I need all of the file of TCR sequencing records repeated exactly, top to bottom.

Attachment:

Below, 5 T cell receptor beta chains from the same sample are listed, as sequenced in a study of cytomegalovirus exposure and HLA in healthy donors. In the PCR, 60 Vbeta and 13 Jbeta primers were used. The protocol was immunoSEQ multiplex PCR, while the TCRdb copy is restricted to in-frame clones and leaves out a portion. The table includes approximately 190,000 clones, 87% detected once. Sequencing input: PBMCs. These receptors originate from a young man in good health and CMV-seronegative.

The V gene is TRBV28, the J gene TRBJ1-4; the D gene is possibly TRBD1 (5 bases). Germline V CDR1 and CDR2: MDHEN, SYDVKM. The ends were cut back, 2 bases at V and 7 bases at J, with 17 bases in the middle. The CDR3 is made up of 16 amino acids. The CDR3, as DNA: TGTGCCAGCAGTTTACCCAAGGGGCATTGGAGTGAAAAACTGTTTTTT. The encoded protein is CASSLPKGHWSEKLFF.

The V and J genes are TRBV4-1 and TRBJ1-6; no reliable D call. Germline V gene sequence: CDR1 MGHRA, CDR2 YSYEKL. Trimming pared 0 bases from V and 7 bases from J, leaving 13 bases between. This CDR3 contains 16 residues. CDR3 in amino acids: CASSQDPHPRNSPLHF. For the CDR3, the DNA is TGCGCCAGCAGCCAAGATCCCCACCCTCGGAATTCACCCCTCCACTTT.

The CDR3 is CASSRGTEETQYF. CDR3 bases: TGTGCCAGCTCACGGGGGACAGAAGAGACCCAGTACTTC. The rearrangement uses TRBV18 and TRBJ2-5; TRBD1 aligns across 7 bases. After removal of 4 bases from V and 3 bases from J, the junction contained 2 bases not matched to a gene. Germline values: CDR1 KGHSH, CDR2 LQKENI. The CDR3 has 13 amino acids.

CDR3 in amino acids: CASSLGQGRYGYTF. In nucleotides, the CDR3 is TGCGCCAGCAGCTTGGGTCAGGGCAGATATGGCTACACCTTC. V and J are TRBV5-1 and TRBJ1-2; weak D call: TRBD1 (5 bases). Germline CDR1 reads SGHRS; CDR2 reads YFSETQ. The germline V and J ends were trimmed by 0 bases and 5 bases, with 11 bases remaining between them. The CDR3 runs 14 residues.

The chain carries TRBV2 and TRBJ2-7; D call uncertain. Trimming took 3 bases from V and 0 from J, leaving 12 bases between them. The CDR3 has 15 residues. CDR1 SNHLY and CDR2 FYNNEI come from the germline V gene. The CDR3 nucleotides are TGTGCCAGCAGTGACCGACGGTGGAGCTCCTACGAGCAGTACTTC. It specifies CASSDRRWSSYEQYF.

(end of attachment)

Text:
Below, 5 T cell receptor beta chains from the same sample are listed, as sequenced in a study of cytomegalovirus exposure and HLA in healthy donors. In the PCR, 60 Vbeta and 13 Jbeta primers were used. The protocol was immunoSEQ multiplex PCR, while the TCRdb copy is restricted to in-frame clones and leaves out a portion. The table includes approximately 190,000 clones, 87% detected once. Sequencing input: PBMCs. These receptors originate from a young man in good health and CMV-seronegative.

The V gene is TRBV28, the J gene TRBJ1-4; the D gene is possibly TRBD1 (5 bases). Germline V CDR1 and CDR2: MDHEN, SYDVKM. The ends were cut back, 2 bases at V and 7 bases at J, with 17 bases in the middle. The CDR3 is made up of 16 amino acids. The CDR3, as DNA: TGTGCCAGCAGTTTACCCAAGGGGCATTGGAGTGAAAAACTGTTTTTT. The encoded protein is CASSLPKGHWSEKLFF.

The V and J genes are TRBV4-1 and TRBJ1-6; no reliable D call. Germline V gene sequence: CDR1 MGHRA, CDR2 YSYEKL. Trimming pared 0 bases from V and 7 bases from J, leaving 13 bases between. This CDR3 contains 16 residues. CDR3 in amino acids: CASSQDPHPRNSPLHF. For the CDR3, the DNA is TGCGCCAGCAGCCAAGATCCCCACCCTCGGAATTCACCCCTCCACTTT.

The CDR3 is CASSRGTEETQYF. CDR3 bases: TGTGCCAGCTCACGGGGGACAGAAGAGACCCAGTACTTC. The rearrangement uses TRBV18 and TRBJ2-5; TRBD1 aligns across 7 bases. After removal of 4 bases from V and 3 bases from J, the junction contained 2 bases not matched to a gene. Germline values: CDR1 KGHSH, CDR2 LQKENI. The CDR3 has 13 amino acids.

CDR3 in amino acids: CASSLGQGRYGYTF. In nucleotides, the CDR3 is TGCGCCAGCAGCTTGGGTCAGGGCAGATATGGCTACACCTTC. V and J are TRBV5-1 and TRBJ1-2; weak D call: TRBD1 (5 bases). Germline CDR1 reads SGHRS; CDR2 reads YFSETQ. The germline V and J ends were trimmed by 0 bases and 5 bases, with 11 bases remaining between them. The CDR3 runs 14 residues.

The chain carries TRBV2 and TRBJ2-7; D call uncertain. Trimming took 3 bases from V and 0 from J, leaving 12 bases between them. The CDR3 has 15 residues. CDR1 SNHLY and CDR2 FYNNEI come from the germline V gene. The CDR3 nucleotides are TGTGCCAGCAGTGACCGACGGTGGAGCTCCTACGAGCAGTACTTC. It specifies CASSDRRWSSYEQYF.